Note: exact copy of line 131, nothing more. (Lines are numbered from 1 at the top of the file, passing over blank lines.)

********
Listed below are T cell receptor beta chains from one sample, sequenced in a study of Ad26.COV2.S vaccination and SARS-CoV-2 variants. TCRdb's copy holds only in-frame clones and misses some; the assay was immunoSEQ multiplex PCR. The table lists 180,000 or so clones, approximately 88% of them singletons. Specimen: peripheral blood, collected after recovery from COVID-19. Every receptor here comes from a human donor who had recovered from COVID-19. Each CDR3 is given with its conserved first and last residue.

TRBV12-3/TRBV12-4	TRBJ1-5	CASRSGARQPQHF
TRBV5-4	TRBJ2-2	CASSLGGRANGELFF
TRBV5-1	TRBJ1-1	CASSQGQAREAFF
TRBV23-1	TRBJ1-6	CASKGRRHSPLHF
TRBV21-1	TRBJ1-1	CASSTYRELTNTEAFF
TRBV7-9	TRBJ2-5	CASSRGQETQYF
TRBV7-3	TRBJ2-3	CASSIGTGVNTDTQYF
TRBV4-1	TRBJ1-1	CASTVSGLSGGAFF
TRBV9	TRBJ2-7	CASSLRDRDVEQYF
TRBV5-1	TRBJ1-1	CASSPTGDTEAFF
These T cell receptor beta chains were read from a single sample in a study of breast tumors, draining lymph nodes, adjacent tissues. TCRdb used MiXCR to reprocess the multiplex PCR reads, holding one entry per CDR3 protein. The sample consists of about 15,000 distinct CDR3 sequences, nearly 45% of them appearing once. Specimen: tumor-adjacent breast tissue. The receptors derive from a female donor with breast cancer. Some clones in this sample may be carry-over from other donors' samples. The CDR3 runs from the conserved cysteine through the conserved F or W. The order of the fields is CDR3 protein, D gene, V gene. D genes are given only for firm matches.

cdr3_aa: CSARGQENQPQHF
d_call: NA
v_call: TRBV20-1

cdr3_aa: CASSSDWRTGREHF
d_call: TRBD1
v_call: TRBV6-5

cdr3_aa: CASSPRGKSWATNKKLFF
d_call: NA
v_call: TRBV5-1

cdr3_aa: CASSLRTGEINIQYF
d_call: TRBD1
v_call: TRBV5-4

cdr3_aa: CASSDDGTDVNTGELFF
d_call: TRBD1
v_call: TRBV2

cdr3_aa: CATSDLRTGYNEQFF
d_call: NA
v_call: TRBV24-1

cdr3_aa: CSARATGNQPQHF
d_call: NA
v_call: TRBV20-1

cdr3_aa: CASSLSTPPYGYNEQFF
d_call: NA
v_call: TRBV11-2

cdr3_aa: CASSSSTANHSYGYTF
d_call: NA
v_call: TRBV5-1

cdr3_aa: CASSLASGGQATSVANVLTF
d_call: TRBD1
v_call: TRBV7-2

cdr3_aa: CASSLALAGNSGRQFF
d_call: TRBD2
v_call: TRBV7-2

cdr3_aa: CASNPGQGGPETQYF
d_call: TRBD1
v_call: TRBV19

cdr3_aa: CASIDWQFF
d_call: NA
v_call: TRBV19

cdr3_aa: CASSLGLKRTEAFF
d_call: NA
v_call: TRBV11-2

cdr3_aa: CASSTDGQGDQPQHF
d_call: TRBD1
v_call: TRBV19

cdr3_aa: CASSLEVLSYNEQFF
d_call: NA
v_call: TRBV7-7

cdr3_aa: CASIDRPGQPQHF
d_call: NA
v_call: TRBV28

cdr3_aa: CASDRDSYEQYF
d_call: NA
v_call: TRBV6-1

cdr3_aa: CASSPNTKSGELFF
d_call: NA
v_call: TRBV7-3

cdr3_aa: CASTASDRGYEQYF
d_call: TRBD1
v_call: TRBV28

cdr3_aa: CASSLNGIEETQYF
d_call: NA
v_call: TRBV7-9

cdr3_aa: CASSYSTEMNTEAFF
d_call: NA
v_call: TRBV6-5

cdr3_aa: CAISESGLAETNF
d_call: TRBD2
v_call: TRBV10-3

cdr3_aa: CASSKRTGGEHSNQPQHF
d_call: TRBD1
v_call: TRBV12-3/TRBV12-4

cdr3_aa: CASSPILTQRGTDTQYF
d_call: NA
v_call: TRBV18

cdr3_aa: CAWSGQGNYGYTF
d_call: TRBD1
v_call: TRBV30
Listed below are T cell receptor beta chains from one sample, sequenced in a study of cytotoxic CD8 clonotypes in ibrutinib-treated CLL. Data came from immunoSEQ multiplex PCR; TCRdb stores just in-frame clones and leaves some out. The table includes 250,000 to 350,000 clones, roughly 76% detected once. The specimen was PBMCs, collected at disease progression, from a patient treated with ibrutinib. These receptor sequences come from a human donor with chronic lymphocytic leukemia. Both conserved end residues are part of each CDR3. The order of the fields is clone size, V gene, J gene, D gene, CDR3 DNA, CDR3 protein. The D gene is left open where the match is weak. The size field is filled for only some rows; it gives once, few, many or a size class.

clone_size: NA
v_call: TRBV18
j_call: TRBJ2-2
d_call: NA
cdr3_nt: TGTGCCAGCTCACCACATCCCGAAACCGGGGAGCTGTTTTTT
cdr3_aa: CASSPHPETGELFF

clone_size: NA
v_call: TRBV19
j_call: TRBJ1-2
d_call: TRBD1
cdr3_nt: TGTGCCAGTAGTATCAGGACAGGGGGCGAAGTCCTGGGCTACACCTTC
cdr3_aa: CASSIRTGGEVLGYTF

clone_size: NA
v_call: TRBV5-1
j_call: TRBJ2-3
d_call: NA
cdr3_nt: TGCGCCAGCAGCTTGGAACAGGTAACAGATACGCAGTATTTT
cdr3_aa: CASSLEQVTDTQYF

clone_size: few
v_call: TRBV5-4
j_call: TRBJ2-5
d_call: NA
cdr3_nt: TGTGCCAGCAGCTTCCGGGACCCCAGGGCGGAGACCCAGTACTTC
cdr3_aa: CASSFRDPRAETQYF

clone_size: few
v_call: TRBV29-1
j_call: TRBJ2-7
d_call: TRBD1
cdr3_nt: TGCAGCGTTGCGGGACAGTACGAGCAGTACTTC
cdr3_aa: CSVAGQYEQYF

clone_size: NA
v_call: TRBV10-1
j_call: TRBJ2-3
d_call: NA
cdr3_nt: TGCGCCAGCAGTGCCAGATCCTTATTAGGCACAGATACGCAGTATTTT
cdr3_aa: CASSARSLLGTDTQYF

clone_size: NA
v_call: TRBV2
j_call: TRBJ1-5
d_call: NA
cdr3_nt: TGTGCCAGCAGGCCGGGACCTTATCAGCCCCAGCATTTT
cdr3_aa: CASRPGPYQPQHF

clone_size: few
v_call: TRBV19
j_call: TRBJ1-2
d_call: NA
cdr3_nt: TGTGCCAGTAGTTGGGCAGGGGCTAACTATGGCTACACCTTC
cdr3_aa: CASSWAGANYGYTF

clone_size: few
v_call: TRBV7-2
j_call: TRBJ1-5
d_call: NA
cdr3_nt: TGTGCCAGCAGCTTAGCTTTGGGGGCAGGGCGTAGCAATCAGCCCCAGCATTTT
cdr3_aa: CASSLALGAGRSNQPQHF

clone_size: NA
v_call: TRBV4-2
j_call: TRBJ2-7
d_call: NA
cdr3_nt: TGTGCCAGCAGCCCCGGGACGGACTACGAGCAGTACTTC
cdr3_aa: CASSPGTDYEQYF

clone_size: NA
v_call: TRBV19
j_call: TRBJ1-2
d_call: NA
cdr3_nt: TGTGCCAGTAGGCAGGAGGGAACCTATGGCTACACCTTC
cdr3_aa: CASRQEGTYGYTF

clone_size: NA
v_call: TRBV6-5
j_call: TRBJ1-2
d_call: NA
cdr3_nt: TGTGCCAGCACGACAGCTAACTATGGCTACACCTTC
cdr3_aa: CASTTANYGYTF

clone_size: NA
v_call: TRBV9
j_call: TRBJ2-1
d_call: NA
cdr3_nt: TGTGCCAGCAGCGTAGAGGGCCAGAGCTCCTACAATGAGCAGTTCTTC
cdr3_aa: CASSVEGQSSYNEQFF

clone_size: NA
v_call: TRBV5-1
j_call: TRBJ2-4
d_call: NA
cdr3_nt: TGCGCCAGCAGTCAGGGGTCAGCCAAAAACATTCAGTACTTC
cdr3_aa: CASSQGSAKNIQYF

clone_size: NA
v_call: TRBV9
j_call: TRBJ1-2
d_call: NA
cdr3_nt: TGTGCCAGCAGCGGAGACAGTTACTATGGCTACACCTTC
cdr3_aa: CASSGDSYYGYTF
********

d_call: NA